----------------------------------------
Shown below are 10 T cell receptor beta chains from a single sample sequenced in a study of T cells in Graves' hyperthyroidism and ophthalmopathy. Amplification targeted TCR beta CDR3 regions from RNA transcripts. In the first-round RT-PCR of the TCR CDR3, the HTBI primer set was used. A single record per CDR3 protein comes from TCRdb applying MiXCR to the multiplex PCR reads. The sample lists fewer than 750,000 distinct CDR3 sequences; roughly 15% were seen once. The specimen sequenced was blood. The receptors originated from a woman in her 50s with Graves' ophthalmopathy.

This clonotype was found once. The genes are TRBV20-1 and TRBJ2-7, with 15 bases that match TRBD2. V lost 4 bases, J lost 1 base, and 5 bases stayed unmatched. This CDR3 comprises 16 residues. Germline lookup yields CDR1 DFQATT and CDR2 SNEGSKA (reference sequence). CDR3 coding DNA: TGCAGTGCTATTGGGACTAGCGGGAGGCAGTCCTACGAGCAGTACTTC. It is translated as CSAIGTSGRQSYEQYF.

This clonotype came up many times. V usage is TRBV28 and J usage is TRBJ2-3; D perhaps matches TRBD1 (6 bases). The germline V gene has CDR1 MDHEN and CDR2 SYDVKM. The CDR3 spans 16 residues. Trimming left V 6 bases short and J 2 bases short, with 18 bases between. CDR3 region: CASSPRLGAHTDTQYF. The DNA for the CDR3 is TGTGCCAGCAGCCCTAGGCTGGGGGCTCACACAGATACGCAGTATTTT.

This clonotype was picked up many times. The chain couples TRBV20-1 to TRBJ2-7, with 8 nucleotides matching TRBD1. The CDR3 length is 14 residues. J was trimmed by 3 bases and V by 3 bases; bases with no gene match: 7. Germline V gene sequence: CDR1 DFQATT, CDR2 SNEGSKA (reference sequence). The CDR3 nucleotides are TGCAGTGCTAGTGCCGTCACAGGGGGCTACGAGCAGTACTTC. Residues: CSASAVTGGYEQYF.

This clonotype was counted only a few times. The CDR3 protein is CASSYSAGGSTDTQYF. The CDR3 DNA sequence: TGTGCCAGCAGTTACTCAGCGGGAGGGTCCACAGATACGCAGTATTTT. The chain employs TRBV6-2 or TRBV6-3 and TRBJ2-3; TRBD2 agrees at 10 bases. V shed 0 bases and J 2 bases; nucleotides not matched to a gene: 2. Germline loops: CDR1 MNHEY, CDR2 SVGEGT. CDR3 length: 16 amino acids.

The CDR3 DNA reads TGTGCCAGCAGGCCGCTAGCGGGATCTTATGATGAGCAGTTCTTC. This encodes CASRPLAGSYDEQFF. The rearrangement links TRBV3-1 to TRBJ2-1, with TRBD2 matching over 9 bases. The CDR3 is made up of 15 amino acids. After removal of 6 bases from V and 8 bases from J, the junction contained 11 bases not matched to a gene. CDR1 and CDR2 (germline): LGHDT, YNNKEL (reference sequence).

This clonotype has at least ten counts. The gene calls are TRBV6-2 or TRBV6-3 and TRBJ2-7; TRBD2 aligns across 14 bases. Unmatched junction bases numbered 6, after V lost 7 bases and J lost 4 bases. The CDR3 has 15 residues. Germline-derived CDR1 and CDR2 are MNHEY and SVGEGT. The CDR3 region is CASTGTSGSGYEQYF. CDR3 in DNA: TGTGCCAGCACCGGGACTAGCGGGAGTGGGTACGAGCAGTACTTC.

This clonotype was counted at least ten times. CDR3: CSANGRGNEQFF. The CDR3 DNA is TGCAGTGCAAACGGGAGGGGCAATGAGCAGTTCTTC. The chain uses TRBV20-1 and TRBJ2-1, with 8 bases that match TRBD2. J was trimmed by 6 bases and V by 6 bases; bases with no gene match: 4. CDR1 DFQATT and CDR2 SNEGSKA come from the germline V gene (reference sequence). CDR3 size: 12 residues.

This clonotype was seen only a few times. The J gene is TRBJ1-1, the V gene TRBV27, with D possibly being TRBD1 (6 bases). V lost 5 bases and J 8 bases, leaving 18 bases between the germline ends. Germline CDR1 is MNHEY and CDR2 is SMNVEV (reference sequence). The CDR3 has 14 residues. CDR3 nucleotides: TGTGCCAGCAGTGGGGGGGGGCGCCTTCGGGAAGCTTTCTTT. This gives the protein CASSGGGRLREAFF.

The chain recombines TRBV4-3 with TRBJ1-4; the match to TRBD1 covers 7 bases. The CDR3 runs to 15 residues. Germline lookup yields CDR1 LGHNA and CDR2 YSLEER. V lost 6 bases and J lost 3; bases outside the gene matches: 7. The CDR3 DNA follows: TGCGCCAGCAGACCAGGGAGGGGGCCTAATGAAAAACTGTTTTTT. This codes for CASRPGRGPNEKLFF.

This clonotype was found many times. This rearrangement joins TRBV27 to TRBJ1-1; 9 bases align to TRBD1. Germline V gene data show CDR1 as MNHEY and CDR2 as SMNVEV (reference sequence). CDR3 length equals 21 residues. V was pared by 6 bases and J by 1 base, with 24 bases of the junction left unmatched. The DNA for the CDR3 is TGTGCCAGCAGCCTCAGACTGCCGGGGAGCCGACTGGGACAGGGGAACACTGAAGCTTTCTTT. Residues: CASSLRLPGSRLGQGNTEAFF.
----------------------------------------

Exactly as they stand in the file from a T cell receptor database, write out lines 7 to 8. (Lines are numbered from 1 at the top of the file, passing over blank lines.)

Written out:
This clonotype has at least ten counts. The gene calls are TRBV6-2 or TRBV6-3 and TRBJ2-7; TRBD2 aligns across 14 bases. Unmatched junction bases numbered 6, after V lost 7 bases and J lost 4 bases. The CDR3 has 15 residues. Germline-derived CDR1 and CDR2 are MNHEY and SVGEGT. The CDR3 region is CASTGTSGSGYEQYF. CDR3 in DNA: TGTGCCAGCACCGGGACTAGCGGGAGTGGGTACGAGCAGTACTTC.

This clonotype was counted at least ten times. CDR3: CSANGRGNEQFF. The CDR3 DNA is TGCAGTGCAAACGGGAGGGGCAATGAGCAGTTCTTC. The chain uses TRBV20-1 and TRBJ2-1, with 8 bases that match TRBD2. J was trimmed by 6 bases and V by 6 bases; bases with no gene match: 4. CDR1 DFQATT and CDR2 SNEGSKA come from the germline V gene (reference sequence). CDR3 size: 12 residues.